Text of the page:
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As a social event and from historical context, Halloween is a curious holiday to me.
Halloween as a singular day takes its cue from the celebration of Samhain, during which ancient Celts marked the end of the harvest and the beginning of winter with bonfires and rituals to appease the Aos Sí, or spirits which dwelt underground.
Some customs such as bobbing for apples are thought to have taken shape at least 500 years ago. Jack-o'-lanterns may have been inspired by Irish folklore surrounding Stingy Jack, who was forced to wander the Earth with a hollowed-out turnip lantern after being refused entry into Heaven, as well as Hell, for being a mean trickster.
I find the tradition of wearing Halloween costumes just as intriguing. It is intrinsically connected to trick-or-treating, which is derived from a medieval practice called "souling," where the poor visited houses and begged for little cakes in exchange for prayers for souls in Purgatory. This coincided with All Saints' Day and All Souls Day, which were instituted by the Catholic Church to draw away from the pagan Samhain.
As for dressing up, it is believed the Celts who were celebrating Samhain would impersonate the potentially vengeful Aos Sí in order to protect themselves from their wrath. This is thought to have simply translated to the Christian emphasis on souling.
Today, Halloween can be just an opportunity to be someone or something else for one night without being questioned or made fun of, because so many others will also be doing it. It also gives youngsters an exciting alternative to the longstanding Halloween tradition of getting into trouble because of pranks or much more destructive mischief.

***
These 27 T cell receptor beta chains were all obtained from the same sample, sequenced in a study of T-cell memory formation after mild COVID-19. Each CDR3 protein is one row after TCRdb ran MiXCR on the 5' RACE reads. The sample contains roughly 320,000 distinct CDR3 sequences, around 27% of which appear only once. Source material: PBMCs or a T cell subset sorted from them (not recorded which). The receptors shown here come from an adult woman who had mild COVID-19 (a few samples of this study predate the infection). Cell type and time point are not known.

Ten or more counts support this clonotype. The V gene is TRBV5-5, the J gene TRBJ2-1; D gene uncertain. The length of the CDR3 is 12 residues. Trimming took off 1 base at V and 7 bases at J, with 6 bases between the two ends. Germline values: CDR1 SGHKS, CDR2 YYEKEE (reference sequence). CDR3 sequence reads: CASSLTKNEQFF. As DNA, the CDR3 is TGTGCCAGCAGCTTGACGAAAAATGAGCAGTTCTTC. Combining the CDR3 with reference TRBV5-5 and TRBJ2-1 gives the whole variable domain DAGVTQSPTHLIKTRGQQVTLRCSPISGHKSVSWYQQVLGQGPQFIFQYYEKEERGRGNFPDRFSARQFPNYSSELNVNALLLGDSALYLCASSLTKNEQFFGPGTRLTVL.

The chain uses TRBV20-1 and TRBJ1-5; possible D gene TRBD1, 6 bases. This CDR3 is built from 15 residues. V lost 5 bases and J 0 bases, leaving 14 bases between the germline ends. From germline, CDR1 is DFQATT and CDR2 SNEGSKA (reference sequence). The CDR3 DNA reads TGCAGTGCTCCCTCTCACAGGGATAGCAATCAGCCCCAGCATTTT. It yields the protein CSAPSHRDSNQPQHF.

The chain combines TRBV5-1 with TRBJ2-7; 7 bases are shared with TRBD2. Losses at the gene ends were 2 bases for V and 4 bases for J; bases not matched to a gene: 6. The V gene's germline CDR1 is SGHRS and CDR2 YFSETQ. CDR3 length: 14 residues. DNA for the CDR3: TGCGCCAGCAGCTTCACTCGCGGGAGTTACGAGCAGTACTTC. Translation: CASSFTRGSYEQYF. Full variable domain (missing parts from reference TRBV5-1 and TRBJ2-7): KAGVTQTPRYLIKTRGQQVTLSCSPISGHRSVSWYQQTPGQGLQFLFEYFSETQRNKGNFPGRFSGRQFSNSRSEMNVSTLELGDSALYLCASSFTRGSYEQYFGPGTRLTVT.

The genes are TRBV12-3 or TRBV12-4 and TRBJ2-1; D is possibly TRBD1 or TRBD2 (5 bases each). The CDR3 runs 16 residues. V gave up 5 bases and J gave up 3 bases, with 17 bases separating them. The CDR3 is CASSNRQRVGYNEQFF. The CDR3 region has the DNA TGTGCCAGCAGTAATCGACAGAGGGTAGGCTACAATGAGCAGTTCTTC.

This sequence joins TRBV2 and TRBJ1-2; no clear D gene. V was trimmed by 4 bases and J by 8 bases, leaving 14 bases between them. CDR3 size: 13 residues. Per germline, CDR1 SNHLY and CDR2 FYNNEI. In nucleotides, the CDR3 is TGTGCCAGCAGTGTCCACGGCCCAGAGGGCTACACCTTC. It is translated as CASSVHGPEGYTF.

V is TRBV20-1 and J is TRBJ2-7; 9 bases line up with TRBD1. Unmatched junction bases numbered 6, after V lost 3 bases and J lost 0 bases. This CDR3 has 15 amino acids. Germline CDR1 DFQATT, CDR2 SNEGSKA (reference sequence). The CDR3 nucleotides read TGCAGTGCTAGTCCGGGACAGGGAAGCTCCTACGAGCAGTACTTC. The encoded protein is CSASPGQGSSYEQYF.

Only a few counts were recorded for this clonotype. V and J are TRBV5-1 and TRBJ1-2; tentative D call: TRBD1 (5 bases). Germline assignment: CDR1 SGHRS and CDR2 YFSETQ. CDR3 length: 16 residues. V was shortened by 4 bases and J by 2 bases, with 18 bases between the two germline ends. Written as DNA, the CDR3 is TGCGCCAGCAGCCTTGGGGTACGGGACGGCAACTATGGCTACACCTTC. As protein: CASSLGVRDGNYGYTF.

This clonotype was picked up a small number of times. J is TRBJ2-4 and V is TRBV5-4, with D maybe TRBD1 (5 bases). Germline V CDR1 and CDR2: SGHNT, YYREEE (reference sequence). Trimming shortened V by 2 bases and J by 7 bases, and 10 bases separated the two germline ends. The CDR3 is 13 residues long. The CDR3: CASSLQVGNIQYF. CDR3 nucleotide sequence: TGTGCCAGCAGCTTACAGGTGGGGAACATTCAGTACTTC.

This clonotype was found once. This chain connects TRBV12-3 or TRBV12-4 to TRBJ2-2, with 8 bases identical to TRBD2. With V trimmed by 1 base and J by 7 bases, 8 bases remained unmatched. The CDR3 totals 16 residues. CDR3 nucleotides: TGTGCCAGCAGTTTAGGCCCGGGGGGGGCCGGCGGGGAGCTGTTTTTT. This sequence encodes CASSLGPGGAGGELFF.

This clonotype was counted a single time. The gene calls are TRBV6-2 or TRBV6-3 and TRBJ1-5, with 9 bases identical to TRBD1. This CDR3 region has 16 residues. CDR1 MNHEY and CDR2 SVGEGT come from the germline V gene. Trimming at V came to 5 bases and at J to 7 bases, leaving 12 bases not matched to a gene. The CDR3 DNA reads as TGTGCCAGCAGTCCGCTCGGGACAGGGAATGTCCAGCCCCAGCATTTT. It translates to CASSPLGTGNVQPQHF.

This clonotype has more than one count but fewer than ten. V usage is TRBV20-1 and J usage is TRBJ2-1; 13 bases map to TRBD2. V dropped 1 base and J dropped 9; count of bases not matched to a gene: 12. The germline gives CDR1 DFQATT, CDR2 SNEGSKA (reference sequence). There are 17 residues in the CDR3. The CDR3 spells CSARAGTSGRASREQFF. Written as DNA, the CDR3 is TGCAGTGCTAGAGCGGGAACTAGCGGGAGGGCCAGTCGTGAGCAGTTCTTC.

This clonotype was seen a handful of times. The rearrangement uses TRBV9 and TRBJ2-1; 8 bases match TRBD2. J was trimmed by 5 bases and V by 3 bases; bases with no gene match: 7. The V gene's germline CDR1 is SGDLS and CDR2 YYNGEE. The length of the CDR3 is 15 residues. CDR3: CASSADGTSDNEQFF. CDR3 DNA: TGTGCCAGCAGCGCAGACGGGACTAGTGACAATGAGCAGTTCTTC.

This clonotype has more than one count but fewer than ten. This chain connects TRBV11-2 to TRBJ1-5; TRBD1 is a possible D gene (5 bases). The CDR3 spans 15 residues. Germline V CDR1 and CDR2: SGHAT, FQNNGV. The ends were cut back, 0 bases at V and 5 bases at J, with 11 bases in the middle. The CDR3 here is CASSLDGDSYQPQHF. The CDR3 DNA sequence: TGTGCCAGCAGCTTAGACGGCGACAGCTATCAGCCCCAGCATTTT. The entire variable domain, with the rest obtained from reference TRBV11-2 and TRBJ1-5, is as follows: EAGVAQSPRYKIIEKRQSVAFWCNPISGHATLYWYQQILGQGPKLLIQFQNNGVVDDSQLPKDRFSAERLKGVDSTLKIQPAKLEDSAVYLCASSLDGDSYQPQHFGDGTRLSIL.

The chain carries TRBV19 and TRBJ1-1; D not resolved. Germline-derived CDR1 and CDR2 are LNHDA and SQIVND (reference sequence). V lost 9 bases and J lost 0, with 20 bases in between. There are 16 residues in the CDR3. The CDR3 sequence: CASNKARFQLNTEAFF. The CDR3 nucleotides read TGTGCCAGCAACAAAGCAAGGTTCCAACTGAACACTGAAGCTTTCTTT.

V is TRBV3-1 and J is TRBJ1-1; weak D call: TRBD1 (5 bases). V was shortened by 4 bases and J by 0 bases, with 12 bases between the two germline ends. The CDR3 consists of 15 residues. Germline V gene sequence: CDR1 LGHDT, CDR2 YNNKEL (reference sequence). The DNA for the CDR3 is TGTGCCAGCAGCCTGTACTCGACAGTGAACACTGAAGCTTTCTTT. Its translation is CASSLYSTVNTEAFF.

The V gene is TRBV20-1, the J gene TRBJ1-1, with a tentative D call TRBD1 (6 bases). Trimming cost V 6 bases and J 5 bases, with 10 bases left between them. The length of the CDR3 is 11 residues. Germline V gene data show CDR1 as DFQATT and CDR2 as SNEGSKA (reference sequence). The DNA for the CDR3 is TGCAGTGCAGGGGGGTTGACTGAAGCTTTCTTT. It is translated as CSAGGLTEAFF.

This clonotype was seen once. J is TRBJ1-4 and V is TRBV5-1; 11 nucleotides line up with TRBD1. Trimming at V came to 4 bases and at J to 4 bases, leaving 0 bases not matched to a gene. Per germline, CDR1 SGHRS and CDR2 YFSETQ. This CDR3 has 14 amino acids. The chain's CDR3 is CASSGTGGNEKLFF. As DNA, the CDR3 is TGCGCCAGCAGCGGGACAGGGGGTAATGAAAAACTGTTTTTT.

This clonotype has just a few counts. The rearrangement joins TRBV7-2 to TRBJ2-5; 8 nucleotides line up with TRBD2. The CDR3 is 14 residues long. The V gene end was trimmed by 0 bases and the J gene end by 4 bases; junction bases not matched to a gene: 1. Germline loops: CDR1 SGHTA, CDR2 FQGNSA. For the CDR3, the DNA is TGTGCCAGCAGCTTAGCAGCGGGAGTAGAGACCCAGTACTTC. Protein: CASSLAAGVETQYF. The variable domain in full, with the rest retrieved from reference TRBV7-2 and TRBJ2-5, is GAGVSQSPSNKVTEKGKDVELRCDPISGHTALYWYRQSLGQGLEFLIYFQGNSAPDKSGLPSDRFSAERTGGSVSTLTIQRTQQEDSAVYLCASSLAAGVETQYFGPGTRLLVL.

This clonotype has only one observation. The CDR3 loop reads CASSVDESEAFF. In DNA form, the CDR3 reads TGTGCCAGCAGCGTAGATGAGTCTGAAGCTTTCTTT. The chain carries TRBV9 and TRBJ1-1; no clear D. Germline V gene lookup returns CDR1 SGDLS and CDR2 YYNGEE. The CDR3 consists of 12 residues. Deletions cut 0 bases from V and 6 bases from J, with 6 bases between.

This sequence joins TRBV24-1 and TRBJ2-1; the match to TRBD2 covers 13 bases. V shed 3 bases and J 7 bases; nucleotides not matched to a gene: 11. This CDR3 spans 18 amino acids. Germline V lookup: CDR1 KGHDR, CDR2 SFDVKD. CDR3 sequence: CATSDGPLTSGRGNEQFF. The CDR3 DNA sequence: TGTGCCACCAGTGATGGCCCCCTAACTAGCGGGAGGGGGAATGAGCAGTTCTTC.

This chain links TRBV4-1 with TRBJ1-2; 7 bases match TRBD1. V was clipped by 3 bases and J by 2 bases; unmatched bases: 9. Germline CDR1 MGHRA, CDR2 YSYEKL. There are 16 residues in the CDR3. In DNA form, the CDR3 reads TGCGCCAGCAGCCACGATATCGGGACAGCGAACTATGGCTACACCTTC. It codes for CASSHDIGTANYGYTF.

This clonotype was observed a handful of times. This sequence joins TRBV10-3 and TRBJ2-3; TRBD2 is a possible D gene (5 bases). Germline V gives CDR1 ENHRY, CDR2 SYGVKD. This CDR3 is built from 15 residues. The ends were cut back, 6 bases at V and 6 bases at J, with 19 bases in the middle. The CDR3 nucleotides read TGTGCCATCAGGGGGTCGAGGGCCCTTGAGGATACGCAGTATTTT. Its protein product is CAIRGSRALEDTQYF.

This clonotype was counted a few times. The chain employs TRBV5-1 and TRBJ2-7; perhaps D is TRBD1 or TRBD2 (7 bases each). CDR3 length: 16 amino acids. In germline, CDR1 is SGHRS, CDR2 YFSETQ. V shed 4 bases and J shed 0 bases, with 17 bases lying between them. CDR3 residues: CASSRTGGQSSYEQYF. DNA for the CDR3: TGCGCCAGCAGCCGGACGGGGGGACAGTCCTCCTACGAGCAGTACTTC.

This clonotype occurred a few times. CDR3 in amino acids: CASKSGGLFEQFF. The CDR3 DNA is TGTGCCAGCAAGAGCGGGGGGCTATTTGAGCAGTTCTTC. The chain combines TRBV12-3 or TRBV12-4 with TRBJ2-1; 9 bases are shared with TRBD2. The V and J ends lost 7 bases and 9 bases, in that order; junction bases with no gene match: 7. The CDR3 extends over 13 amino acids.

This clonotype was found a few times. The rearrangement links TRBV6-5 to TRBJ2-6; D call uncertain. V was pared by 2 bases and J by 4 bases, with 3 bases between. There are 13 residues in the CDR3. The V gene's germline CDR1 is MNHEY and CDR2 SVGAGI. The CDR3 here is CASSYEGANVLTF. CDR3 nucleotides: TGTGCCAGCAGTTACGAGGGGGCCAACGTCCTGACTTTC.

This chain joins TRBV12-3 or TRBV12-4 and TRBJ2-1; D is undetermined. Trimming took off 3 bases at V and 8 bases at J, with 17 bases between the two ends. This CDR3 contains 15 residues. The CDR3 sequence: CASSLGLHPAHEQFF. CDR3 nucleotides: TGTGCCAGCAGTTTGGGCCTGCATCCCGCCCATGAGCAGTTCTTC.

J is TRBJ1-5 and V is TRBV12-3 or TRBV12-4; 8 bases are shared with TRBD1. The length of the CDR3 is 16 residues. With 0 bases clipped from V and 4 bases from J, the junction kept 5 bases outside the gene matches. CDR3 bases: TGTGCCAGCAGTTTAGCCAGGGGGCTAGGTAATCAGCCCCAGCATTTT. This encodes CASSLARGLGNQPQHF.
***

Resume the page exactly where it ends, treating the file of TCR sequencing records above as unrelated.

I tried to pass as a incarnation of either John Dillinger or "Baby Face" Nelson last year. The obvious prop I did not have with me was a Thompson submachine gun (I think the police would have been a little suspicious if I did, and understandably so).
I also didn't drive around in the Studebaker which Dillinger and his gang used during their robbery of the Central National Bank 86 years ago. I myself would've had to have stolen it from a car museum in the village of Roscoe way up in northern Illinois ...
Nonetheless, I plan on getting into the spirit and dressing up in the same way for when I rove the Inn at DePauw, during which I will be taking photos. Perhaps someone will at least get the idea. The coat I'll wear could help me out, though, as there is a chance for snow and cold temperatures, whipping winds notwithstanding.
I would love for winter (along with Santa Claus and the Christmas displays which are already out) to wait until Thanksgiving. I'll just leave this rather amusing visual here: